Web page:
In­done­sia turns to man­u­fac­tur­ing to counter com­modi­ties slump

The Pak Banker - - MARKETS/SPORTS -

At a fac­tory sur­rounded by tow­er­ing steel mills on the west side of In­done­sia's Java is­land, Ger­man en­gi­neer­ing gi­ant Siemens is ramp­ing up pro­duc­tion of steam con­densers, tur­bines and other spe­cial­ist parts to fit out power sta­tions across the world.

The plant, a small re­pair shop 30 years ago but now cov­er­ing the area of six soc­cer pitches, is a rare man­u­fac­tur­ing suc­cess that In­done­sian Pres­i­dent Joko Wi­dodo needs more of, as he tries to spur eco­nomic growth in the re­source-rich ar­chi­pel­ago amid tum­bling com­mod­ity prices.

In pur­suit of that goal, Wi­dodo last week lib­er­al­ized dozens of sec­tors of the econ­omy in what one min­is­ter called the big­gest open­ing to for­eign in­vestors for 10 years. It was the lat­est pol­icy move to im­prove com­pet­i­tive­ness and stim­u­late growth in South­east Asia's largest econ­omy, which last year ex­panded by 4.8 per­cent, the slow­est since 2009 and well below a 7 per­cent tar­get.

So far, Wi­dodo, a for­mer fur­ni­ture ex­porter, has lit­tle to show for his push to­ward man­u­fac­tur­ing.

Growth in the sec­tor has lagged the over­all econ­omy since he took of­fice in late 2014, and last year there were de­clines in out­put of ma­jor prod­ucts in­clud­ing cloth­ing, tex­tiles and elec­tri­cal equip­ment.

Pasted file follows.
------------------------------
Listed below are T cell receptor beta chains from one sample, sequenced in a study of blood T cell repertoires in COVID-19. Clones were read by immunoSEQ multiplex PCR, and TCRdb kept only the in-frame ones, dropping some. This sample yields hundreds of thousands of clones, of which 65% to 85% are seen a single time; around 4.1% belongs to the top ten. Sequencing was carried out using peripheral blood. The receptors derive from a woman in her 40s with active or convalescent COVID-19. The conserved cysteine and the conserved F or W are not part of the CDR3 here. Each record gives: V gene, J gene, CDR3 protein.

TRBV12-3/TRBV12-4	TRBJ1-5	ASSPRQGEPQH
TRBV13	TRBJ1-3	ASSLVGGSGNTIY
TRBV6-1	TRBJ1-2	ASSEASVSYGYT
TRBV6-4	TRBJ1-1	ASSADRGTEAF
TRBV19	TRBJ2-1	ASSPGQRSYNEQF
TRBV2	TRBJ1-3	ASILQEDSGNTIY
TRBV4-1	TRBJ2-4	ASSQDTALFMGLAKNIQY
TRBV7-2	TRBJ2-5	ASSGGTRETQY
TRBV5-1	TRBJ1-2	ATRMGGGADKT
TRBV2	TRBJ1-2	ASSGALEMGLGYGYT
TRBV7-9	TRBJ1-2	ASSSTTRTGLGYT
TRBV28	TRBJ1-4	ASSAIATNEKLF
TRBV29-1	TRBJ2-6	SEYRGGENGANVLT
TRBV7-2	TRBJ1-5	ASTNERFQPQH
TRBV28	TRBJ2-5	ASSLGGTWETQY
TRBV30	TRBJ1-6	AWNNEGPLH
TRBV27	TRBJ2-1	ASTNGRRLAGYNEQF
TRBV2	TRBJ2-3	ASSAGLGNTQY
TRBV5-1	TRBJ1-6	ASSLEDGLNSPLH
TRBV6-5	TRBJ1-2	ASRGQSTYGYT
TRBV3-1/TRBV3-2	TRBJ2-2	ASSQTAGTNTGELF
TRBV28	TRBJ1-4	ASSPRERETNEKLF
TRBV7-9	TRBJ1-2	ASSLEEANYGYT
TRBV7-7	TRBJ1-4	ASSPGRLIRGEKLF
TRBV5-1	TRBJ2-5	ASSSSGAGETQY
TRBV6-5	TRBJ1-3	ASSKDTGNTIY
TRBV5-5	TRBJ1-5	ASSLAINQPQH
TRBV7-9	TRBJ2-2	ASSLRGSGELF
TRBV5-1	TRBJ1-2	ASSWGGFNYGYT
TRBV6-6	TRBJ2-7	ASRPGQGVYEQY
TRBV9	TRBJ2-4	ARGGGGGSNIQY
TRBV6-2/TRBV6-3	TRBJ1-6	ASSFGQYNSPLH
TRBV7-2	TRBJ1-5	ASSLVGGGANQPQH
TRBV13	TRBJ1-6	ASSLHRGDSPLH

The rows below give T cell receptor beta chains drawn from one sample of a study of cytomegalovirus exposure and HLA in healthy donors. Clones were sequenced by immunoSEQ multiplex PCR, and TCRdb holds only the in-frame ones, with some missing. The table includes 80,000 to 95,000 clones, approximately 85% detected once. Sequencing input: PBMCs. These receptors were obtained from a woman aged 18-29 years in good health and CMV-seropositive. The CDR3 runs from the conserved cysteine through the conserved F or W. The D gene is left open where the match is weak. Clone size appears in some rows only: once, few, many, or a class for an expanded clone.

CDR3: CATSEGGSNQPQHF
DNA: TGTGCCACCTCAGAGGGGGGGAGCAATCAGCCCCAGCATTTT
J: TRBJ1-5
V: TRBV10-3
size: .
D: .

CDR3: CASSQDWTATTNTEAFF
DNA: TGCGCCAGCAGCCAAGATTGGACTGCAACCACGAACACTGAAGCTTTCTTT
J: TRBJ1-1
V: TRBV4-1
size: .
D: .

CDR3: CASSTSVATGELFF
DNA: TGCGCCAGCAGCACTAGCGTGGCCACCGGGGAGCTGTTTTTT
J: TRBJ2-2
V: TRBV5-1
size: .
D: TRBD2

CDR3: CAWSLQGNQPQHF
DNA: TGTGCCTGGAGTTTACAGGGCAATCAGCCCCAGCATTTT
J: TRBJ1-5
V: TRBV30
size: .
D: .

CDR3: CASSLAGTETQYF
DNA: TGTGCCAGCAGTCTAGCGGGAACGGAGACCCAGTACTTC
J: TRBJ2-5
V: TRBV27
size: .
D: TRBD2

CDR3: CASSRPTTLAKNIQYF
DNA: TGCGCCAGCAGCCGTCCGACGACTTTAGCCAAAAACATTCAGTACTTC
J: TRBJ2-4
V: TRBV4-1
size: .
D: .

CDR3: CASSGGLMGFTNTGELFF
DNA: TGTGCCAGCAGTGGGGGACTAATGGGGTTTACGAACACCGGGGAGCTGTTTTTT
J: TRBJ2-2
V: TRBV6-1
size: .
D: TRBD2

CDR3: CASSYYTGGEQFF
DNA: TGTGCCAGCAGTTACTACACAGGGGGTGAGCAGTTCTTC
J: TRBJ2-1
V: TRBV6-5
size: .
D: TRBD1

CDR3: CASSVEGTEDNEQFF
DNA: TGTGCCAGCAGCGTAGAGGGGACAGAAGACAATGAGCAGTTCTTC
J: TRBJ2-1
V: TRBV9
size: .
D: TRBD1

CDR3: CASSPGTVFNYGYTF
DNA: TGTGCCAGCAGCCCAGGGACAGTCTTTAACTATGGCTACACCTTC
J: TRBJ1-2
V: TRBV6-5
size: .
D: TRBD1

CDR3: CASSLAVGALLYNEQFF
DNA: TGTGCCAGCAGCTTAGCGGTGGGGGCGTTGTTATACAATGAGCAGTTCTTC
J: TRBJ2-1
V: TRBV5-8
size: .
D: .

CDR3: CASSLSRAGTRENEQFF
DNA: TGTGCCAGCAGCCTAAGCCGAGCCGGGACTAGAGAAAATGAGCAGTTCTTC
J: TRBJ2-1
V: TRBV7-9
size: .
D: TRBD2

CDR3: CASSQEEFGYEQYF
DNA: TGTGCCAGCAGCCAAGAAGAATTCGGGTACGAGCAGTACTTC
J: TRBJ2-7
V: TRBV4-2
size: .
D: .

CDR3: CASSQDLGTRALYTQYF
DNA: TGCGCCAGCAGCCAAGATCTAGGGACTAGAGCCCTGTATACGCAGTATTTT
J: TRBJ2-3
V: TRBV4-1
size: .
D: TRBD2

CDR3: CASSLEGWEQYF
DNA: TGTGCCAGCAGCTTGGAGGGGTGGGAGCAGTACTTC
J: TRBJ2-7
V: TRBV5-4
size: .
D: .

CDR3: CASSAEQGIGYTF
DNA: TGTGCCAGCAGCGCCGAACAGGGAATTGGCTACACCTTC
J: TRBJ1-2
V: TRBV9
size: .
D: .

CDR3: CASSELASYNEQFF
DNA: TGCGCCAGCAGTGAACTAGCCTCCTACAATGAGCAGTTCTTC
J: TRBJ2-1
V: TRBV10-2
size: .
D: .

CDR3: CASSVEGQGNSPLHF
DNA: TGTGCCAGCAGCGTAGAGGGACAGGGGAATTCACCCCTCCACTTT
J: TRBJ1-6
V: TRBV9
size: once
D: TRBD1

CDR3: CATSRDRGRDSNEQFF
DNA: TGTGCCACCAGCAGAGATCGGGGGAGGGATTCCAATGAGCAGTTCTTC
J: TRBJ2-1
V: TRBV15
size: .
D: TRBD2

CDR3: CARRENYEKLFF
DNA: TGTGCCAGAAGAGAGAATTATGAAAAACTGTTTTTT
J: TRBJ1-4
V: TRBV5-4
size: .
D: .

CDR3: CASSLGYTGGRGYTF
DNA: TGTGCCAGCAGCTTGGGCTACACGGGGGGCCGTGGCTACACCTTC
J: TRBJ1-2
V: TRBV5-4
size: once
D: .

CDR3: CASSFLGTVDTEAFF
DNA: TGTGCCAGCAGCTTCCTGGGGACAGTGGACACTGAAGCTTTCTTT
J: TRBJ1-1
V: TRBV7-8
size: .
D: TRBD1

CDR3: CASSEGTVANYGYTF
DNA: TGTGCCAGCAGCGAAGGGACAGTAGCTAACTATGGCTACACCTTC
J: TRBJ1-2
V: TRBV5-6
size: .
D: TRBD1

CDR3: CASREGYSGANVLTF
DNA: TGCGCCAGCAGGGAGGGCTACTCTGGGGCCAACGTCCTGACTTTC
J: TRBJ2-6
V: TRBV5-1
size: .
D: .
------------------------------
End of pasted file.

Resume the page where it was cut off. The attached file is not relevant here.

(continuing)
Tom Lem­bong, once a Wall Street banker and now Wi­dodo's trade min­is­ter, said turn­ing things around would not be easy. "We re­al­ize we've fallen very far be­hind," he told Reuters, point­ing to creaky in­fra­struc­ture, patchy power sup- plies and slow progress on free-trade pacts to prise open Western mar­kets.

"We're chang­ing di­rec­tion af­ter 10 years of drift to­ward nar­row na­tion­al­ism and pro­tec­tion­ism."

The govern­ment has ac­cel­er­ated re­forms, in­clud­ing cut­ting bu­reau­cracy, pro­mot­ing spe­cial eco­nomic zones and boost­ing spend­ing on in­fra­struc­ture projects like ports and roads.

It has also sig­naled greater open­ness to for­eign trade by stat­ing its in­ten­tion to sign the Trans-Pa­cific Part­ner­ship, a U.S.-led trade pact, in what some see as a sign lib­er­als are win­ning the ar­gu­ment over In­done­sia's eco­nomic fu­ture. Trade tar­iffs, lo­cal-con­tent re­quire­ments and other re­stric­tions are still com­mon, but Lem­bong said the ben­e­fits of free trade were now rec­og­nized more widely.

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